The basic, minimalist Windows Defender, which is built into Windows 8.1 and Windows 10, has just one role: protection. It will never ask you to upgrade to a paid version, and many users will never know that it's there. It lies a layer or two below the surface of Windows, starts running as soon as you boot up your machine, and appears only if there's a problem.
Yet Windows Defender (called Microsoft Security Essentials on Windows 7) still lags behind other free AV programs in accurate malware detection. Because it let as much as 20 percent of zero-day malware through in recent tests, we recommend that users install a third-party antivirus product, paid or free, that offers better protection.
Drawing from a daily-updated database of known malware signatures, Windows Defender scans files as they are opened or downloaded, and periodically scans every file on the hard drive. Because many kinds of malware change their appearance to evade signature-based scans, Windows Defender also uses behavioral analysis to catch things that haven't been seen before.
You can choose to let Windows Defender feed data about malware found on your machine to Microsoft's cloud-based Malware Protection Center; the default setting is to participate. As with many of Windows Defender's settings, the option to turn it off is hidden in Windows' Update & Security section.
Similarly, you'll need to go to the Windows Task Scheduler to schedule malware scans. Fortunately, you'll likely have to do this only once. It can scan malicious email attachments, but you must initiate those scans manually. Custom scans can be limited to specific files, folders or file types, but Windows Defender can't examine items stored on remote servers, even on Microsoft's OneDrive.
Windows Defender outsources browser protection to Microsoft's SmartScreen Filter, a feature built into Internet Explorer and the new Edge browser that blocks malicious websites and downloads. There aren't any plugins or protections for non-Microsoft browsers.
Windows Defender's malware-detection rates have improved with time, but they are still subpar in protecting against zero-day (previously unseen) malware.
In AV-TEST's Windows 10 evaluations in fall 2015, Windows Defender missed nearly 20 percent of zero-day threats in September but cut that failure rate down to 5 percent in October. Three other brands we reviewed recently — Avira, AVG and Bitdefender — had 100-percent detection scores in both months.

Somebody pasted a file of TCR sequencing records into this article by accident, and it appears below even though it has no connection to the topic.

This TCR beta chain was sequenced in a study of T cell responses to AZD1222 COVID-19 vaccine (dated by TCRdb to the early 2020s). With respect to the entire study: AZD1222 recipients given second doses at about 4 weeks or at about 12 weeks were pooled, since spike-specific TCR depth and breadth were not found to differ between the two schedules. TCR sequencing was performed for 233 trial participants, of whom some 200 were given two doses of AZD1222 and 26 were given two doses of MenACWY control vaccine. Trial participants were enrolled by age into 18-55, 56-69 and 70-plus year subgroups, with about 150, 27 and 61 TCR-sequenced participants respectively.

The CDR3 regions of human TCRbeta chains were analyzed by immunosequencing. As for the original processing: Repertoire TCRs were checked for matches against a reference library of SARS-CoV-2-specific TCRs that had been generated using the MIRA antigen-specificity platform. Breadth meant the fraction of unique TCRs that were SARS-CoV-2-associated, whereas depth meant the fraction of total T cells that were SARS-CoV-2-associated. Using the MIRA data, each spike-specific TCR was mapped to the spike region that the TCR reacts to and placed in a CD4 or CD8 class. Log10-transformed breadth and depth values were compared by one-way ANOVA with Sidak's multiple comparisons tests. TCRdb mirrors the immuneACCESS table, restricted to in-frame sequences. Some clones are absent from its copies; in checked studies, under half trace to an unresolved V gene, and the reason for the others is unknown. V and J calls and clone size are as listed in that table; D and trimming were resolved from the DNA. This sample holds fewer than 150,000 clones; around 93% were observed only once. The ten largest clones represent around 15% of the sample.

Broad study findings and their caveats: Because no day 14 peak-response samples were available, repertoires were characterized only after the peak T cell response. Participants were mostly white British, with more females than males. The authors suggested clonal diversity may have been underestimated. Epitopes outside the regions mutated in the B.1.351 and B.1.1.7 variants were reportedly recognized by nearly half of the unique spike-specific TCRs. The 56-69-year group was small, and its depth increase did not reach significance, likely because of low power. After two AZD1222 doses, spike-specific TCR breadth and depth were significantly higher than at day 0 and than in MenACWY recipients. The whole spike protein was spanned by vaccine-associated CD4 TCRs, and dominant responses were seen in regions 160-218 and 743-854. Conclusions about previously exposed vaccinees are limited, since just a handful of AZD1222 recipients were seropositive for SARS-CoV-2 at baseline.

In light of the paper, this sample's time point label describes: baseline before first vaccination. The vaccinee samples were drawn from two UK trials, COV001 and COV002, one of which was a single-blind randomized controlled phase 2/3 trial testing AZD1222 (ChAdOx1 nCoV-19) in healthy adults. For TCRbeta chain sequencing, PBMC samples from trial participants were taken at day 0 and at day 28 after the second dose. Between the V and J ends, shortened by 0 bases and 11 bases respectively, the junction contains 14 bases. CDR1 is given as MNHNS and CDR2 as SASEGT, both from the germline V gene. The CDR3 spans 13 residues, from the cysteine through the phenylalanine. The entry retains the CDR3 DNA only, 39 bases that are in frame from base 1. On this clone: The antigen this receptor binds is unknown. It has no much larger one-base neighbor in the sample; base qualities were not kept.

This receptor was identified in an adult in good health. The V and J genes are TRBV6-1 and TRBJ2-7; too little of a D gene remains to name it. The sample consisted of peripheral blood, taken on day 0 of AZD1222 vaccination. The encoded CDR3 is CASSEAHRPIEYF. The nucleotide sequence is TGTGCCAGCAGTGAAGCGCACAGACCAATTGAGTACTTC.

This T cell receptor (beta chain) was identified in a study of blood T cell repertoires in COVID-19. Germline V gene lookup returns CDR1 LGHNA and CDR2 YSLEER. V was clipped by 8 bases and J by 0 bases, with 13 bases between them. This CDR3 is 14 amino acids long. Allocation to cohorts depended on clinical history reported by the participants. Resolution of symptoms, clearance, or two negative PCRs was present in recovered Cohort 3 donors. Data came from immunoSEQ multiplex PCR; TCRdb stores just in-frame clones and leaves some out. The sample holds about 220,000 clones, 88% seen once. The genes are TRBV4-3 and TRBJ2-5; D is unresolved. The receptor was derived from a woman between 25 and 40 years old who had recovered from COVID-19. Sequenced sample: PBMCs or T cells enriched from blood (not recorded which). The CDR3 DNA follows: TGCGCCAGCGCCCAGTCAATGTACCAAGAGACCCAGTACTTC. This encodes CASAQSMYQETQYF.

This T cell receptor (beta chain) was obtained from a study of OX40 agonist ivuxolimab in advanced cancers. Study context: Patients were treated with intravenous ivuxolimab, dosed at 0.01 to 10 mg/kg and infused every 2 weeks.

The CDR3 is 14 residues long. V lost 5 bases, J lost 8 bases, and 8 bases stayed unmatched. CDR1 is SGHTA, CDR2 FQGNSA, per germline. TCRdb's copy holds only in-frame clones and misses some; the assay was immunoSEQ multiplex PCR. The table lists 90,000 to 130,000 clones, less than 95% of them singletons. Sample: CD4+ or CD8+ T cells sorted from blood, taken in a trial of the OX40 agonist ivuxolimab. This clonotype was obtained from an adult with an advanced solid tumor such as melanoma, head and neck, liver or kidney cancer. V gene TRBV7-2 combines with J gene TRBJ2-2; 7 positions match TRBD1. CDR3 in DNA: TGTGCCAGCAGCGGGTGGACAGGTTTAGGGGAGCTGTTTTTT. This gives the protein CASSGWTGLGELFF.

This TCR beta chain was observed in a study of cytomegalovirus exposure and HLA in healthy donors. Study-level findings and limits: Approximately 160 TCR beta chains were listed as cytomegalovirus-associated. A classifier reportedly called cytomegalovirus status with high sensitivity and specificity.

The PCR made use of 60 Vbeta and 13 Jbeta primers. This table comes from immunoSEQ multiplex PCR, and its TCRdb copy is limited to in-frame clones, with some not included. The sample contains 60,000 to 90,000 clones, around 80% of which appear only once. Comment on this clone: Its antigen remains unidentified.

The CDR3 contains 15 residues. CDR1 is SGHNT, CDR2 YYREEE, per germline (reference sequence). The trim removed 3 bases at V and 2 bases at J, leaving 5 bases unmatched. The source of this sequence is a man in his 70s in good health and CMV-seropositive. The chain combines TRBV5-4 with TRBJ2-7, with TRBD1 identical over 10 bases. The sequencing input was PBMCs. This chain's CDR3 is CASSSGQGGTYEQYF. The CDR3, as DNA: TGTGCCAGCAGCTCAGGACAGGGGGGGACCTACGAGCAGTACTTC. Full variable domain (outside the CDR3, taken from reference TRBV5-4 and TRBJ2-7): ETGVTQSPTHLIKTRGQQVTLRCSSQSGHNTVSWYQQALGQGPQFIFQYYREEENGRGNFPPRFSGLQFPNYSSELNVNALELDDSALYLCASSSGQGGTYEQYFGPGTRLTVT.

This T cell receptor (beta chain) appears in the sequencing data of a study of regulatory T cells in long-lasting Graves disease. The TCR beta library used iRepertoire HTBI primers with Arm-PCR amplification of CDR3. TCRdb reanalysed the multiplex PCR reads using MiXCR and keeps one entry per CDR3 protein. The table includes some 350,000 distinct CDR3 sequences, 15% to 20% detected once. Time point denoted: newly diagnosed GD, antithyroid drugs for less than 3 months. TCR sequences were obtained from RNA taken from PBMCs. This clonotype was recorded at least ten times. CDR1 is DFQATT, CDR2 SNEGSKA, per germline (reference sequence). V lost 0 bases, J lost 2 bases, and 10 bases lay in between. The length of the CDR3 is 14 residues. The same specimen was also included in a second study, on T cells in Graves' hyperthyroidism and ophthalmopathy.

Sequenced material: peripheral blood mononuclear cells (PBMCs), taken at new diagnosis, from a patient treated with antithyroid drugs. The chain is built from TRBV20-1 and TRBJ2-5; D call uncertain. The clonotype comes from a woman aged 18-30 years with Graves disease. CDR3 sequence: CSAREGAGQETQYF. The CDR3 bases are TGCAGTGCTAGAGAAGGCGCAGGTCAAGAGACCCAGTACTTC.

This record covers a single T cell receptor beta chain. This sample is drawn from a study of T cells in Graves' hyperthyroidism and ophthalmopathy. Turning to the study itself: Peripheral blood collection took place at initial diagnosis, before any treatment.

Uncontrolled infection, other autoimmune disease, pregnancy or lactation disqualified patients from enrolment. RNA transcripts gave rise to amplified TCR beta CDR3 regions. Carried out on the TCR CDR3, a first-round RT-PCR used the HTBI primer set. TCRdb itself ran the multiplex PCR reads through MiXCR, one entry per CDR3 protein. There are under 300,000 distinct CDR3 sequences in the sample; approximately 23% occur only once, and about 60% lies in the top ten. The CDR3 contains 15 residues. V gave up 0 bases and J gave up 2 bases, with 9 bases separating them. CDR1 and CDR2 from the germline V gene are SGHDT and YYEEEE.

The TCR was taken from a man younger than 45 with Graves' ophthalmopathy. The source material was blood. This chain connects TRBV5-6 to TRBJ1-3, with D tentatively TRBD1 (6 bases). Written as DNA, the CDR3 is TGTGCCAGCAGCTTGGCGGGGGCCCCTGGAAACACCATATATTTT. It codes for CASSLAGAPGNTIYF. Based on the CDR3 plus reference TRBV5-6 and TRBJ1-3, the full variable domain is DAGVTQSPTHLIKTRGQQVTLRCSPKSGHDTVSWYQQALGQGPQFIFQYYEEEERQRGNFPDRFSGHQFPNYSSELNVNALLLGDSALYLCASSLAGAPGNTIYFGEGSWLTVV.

Windows Defender's ability to tag widespread, previously known malware in Windows 10 was significantly better, at 99.9 percent in September and 99.1 percent in October. It did register two false positives, or benign files mistakenly flagged as malware.
Windows Defender performed better on Windows 8.1 but was still behind other products. It did rather well in November 2015, detecting 97.5 percent of zero-day malware and 99.6 percent of widespread malware. In December 2015, the zero-day rate fell to 90 percent. Windows Defender had one false positive in Windows 8.1.
Both AV-TEST and AV-Comparatives evaluated Windows Defender's predecessor, Microsoft Security Essentials (MSE), on Windows 7. In AV-TEST's winter 2016 Windows 7 evaluations, MSE failed at detecting zero-day-malware, stopping just 91.8 percent in January and 86.4 percent in February — easily the lowest scores of the bunch. MSE did much better against widespread malware, stopping 99.7 percent in January and 99.6 percent the following month. Over the two months, MSE registered three false positives.
MSE's malware-detection rates were fair, at 97 and 94.5 percent, respectively, in AV-Comparatives' November and December 2015 evaluations. But it got 23 false positives in November, and 29 in December — by far the worst showing of all six free AV brands we've recently reviewed.
Performance and System Impact
Because Windows Defender always runs in Windows 8.1 or 10 until another antivirus product is installed, it was difficult to gauge its impact on system performance while it ran in the background. However, it slowed our test machine significantly during active full scans.